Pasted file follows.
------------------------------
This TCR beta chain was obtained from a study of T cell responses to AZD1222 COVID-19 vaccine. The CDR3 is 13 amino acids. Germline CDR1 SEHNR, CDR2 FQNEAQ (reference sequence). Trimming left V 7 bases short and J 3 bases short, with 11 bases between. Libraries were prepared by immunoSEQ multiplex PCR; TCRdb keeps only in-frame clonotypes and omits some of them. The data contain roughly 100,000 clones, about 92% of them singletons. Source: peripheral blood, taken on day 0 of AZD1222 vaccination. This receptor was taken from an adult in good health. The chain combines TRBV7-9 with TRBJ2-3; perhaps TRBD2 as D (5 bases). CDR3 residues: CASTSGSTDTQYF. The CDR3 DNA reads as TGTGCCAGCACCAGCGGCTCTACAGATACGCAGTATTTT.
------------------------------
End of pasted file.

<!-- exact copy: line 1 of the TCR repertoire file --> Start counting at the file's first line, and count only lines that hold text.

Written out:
This TCR beta chain was obtained from a study of T cell responses to AZD1222 COVID-19 vaccine. The CDR3 is 13 amino acids. Germline CDR1 SEHNR, CDR2 FQNEAQ (reference sequence). Trimming left V 7 bases short and J 3 bases short, with 11 bases between. Libraries were prepared by immunoSEQ multiplex PCR; TCRdb keeps only in-frame clonotypes and omits some of them. The data contain roughly 100,000 clones, about 92% of them singletons. Source: peripheral blood, taken on day 0 of AZD1222 vaccination. This receptor was taken from an adult in good health. The chain combines TRBV7-9 with TRBJ2-3; perhaps TRBD2 as D (5 bases). CDR3 residues: CASTSGSTDTQYF. The CDR3 DNA reads as TGTGCCAGCACCAGCGGCTCTACAGATACGCAGTATTTT.